2. Overcoming barriers to learning

  3. Designing effective learning

The book's Learning-Performance Matrix was my "aha" moment. It is a tool for mapping each team member's performance level (from high to low) and level of preparedness for learning (from open to closed).

As a matter of fact, at the time, I was running a particularly difficult management development program. And this matrix helped me understand some of the issues and challenges and what I can do to address these. Stay tuned since this is a topic all on its own.



Learning and Development Practice in the Workplace

by Kathy Beevers and Andrew Rea

The final book on our list caught me a little off guard when I originally bought it. I had purchased numerous books on L&D over the years, but most of them were academic, scarcely offered any actual examples or case studies, or explored how to put what they were advocating into reality. That is until I started reading Andrew Rea's and Kathy Beever's book.

The L&D cycle's many phases are well covered by the writers. If you purchase this book, you'll discover:

  • What does it mean to be an effective L&D practitioner

  • How L&D works with and within the organization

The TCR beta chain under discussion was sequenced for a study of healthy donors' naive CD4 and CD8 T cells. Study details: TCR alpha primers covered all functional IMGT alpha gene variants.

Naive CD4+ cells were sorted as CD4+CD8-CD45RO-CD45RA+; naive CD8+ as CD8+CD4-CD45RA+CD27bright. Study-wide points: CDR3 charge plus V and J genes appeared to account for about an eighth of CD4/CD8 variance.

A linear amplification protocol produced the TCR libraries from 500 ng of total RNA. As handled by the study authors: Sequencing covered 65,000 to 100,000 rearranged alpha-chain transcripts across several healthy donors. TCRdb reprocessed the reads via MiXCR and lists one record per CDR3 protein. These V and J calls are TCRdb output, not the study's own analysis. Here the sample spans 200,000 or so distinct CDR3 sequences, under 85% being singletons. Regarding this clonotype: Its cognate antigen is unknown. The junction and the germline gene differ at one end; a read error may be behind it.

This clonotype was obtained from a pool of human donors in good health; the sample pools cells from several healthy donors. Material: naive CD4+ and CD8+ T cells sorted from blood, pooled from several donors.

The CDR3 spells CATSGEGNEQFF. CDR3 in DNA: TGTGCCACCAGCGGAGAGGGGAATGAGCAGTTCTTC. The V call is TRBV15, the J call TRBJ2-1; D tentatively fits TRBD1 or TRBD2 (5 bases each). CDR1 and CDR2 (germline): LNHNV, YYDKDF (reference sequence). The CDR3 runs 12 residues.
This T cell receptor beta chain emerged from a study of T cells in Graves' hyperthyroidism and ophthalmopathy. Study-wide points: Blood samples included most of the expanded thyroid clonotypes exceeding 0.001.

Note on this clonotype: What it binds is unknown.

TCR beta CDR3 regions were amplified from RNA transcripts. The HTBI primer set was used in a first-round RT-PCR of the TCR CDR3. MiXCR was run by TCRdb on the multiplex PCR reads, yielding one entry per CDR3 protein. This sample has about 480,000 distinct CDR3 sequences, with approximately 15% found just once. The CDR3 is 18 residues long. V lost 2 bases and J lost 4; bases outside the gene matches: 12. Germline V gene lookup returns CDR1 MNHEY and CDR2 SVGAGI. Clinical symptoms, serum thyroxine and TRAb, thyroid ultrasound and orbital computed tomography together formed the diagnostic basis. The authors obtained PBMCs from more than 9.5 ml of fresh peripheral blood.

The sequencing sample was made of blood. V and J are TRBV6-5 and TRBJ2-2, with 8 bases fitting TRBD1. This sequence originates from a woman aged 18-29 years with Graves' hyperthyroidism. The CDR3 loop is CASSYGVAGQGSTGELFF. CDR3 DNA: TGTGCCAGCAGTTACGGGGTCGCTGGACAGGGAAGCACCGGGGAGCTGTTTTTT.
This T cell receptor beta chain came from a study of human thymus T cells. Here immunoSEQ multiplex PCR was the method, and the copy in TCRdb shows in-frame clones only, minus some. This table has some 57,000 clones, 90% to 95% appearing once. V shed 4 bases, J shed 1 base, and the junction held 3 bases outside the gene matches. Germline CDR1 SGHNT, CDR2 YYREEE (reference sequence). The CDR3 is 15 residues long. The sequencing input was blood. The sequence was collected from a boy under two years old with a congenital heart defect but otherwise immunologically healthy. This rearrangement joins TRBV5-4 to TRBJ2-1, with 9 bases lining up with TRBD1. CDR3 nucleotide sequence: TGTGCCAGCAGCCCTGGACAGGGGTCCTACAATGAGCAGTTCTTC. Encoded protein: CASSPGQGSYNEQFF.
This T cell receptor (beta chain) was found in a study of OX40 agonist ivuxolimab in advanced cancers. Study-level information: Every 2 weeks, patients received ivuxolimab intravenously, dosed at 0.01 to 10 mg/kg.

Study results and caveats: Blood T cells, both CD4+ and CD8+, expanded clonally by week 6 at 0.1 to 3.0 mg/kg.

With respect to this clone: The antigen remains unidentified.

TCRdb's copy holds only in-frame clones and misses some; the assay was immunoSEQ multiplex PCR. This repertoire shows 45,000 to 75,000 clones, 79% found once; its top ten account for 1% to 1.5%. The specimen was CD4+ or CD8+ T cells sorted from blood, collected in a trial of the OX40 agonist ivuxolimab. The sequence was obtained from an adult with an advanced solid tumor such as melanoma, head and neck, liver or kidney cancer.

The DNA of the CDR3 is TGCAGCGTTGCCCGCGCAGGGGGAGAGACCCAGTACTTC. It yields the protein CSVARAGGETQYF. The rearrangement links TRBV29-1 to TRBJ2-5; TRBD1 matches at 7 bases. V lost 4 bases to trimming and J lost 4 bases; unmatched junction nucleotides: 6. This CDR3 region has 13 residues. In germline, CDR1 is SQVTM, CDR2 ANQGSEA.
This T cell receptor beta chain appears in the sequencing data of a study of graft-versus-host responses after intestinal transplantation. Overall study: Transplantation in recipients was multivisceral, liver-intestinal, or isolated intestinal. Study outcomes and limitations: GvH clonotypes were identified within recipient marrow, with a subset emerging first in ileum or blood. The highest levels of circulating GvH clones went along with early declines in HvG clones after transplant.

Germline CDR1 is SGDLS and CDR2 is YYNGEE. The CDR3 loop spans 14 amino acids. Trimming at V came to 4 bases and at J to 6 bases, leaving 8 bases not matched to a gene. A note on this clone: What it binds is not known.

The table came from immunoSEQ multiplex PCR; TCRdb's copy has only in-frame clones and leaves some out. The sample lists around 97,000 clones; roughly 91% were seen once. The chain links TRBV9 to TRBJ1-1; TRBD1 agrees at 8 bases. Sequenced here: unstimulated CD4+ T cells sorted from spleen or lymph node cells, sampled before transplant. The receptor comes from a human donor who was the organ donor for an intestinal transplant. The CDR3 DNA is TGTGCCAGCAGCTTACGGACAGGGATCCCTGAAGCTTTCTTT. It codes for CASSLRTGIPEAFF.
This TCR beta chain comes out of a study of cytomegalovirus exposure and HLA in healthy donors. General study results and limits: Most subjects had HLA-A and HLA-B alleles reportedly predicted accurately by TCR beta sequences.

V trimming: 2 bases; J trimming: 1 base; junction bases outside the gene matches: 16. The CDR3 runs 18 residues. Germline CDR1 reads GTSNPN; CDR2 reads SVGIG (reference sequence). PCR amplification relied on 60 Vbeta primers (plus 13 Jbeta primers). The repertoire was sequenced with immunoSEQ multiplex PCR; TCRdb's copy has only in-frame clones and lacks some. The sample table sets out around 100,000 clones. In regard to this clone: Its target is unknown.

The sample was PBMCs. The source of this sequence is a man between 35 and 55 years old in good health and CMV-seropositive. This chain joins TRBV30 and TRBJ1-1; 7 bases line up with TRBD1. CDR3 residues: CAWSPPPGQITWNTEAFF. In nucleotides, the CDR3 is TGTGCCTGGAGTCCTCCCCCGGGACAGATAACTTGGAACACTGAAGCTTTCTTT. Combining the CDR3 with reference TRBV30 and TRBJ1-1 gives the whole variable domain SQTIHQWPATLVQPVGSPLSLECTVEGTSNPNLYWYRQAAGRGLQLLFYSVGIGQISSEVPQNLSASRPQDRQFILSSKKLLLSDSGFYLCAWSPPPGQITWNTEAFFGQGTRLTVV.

• The most effective techniques to determine L&D needs, create activities, carry them out, and assess their effects

  • How to make learning easier using technology

  • How to increase student engagement

  • How to encourage group and social learning

  • How to assist staff members through mentoring and coaching

  • How to plan L&D activities

The authors explore many different options because they are mindful that training is not the only method of learning. The examples and helpful suggestions are priceless. Not to mention that each chapter includes self-testing exercises, a helpful summary, and a list of sources for further exploration of the topics.

This book is an excellent resource for learning and development professionals. It includes a ton of research and best practices, so it's perfect for those who want to become experts in the field.



Practical education for Learning and Development practitioners is at the heart of what we do at The L&D Academy. This is why the books on this list were primarily picked for their usefulness and applicability back on the job. All opinions expressed here are our own and in no way reflect those of the writers.

Do you agree with our list? What books are you planning to read this summer? Comment below or tag us on social media.